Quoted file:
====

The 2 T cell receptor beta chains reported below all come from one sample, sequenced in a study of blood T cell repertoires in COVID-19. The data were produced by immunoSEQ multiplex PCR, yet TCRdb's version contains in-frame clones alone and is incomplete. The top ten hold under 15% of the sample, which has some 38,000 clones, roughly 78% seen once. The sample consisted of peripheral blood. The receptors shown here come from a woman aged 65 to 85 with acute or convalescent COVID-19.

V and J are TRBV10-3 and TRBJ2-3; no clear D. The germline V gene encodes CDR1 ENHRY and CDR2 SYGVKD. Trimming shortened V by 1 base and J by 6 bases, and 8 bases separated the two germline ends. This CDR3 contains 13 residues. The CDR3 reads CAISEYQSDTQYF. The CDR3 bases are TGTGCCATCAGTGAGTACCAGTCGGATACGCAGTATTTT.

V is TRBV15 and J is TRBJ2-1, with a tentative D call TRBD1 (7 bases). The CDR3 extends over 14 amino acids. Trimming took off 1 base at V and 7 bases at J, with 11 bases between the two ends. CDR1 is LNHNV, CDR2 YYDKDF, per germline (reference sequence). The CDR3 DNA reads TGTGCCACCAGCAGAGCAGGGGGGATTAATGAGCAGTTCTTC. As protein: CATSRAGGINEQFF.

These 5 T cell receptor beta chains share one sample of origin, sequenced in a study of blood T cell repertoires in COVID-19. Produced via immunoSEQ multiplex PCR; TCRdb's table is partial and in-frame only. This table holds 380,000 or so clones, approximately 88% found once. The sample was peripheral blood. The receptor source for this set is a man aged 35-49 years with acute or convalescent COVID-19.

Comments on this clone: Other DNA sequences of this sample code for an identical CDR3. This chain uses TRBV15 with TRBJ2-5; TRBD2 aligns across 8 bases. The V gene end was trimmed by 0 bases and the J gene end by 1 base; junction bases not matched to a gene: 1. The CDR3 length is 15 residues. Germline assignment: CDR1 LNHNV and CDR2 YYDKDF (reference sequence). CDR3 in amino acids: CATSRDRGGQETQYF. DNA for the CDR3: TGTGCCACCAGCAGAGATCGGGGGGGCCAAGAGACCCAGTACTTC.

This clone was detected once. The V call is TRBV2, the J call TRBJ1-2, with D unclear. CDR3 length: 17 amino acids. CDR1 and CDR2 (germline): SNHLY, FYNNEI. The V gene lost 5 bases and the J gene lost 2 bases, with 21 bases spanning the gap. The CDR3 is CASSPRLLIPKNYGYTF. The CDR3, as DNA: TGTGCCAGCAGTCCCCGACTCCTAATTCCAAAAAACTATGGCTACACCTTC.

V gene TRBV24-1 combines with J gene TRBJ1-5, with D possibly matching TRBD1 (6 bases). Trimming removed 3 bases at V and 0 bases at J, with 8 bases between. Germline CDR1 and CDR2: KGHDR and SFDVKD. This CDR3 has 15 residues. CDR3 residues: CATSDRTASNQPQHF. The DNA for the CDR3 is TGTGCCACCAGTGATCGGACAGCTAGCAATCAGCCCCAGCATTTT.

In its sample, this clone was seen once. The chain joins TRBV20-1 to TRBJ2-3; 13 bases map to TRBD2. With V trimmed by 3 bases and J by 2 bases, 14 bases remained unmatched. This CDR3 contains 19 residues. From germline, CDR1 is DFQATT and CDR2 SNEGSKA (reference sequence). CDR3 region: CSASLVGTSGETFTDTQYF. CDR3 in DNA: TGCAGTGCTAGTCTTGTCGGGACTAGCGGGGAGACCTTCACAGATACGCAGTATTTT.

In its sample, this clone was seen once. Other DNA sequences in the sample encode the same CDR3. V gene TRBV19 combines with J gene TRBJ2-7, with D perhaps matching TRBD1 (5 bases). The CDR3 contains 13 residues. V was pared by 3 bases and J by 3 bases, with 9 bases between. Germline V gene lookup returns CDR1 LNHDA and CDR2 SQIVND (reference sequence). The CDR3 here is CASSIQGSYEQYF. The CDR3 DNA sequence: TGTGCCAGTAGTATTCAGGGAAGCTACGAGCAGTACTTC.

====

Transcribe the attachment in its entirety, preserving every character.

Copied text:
The 2 T cell receptor beta chains reported below all come from one sample, sequenced in a study of blood T cell repertoires in COVID-19. The data were produced by immunoSEQ multiplex PCR, yet TCRdb's version contains in-frame clones alone and is incomplete. The top ten hold under 15% of the sample, which has some 38,000 clones, roughly 78% seen once. The sample consisted of peripheral blood. The receptors shown here come from a woman aged 65 to 85 with acute or convalescent COVID-19.

V and J are TRBV10-3 and TRBJ2-3; no clear D. The germline V gene encodes CDR1 ENHRY and CDR2 SYGVKD. Trimming shortened V by 1 base and J by 6 bases, and 8 bases separated the two germline ends. This CDR3 contains 13 residues. The CDR3 reads CAISEYQSDTQYF. The CDR3 bases are TGTGCCATCAGTGAGTACCAGTCGGATACGCAGTATTTT.

V is TRBV15 and J is TRBJ2-1, with a tentative D call TRBD1 (7 bases). The CDR3 extends over 14 amino acids. Trimming took off 1 base at V and 7 bases at J, with 11 bases between the two ends. CDR1 is LNHNV, CDR2 YYDKDF, per germline (reference sequence). The CDR3 DNA reads TGTGCCACCAGCAGAGCAGGGGGGATTAATGAGCAGTTCTTC. As protein: CATSRAGGINEQFF.

These 5 T cell receptor beta chains share one sample of origin, sequenced in a study of blood T cell repertoires in COVID-19. Produced via immunoSEQ multiplex PCR; TCRdb's table is partial and in-frame only. This table holds 380,000 or so clones, approximately 88% found once. The sample was peripheral blood. The receptor source for this set is a man aged 35-49 years with acute or convalescent COVID-19.

Comments on this clone: Other DNA sequences of this sample code for an identical CDR3. This chain uses TRBV15 with TRBJ2-5; TRBD2 aligns across 8 bases. The V gene end was trimmed by 0 bases and the J gene end by 1 base; junction bases not matched to a gene: 1. The CDR3 length is 15 residues. Germline assignment: CDR1 LNHNV and CDR2 YYDKDF (reference sequence). CDR3 in amino acids: CATSRDRGGQETQYF. DNA for the CDR3: TGTGCCACCAGCAGAGATCGGGGGGGCCAAGAGACCCAGTACTTC.

This clone was detected once. The V call is TRBV2, the J call TRBJ1-2, with D unclear. CDR3 length: 17 amino acids. CDR1 and CDR2 (germline): SNHLY, FYNNEI. The V gene lost 5 bases and the J gene lost 2 bases, with 21 bases spanning the gap. The CDR3 is CASSPRLLIPKNYGYTF. The CDR3, as DNA: TGTGCCAGCAGTCCCCGACTCCTAATTCCAAAAAACTATGGCTACACCTTC.

V gene TRBV24-1 combines with J gene TRBJ1-5, with D possibly matching TRBD1 (6 bases). Trimming removed 3 bases at V and 0 bases at J, with 8 bases between. Germline CDR1 and CDR2: KGHDR and SFDVKD. This CDR3 has 15 residues. CDR3 residues: CATSDRTASNQPQHF. The DNA for the CDR3 is TGTGCCACCAGTGATCGGACAGCTAGCAATCAGCCCCAGCATTTT.

In its sample, this clone was seen once. The chain joins TRBV20-1 to TRBJ2-3; 13 bases map to TRBD2. With V trimmed by 3 bases and J by 2 bases, 14 bases remained unmatched. This CDR3 contains 19 residues. From germline, CDR1 is DFQATT and CDR2 SNEGSKA (reference sequence). CDR3 region: CSASLVGTSGETFTDTQYF. CDR3 in DNA: TGCAGTGCTAGTCTTGTCGGGACTAGCGGGGAGACCTTCACAGATACGCAGTATTTT.

In its sample, this clone was seen once. Other DNA sequences in the sample encode the same CDR3. V gene TRBV19 combines with J gene TRBJ2-7, with D perhaps matching TRBD1 (5 bases). The CDR3 contains 13 residues. V was pared by 3 bases and J by 3 bases, with 9 bases between. Germline V gene lookup returns CDR1 LNHDA and CDR2 SQIVND (reference sequence). The CDR3 here is CASSIQGSYEQYF. The CDR3 DNA sequence: TGTGCCAGTAGTATTCAGGGAAGCTACGAGCAGTACTTC.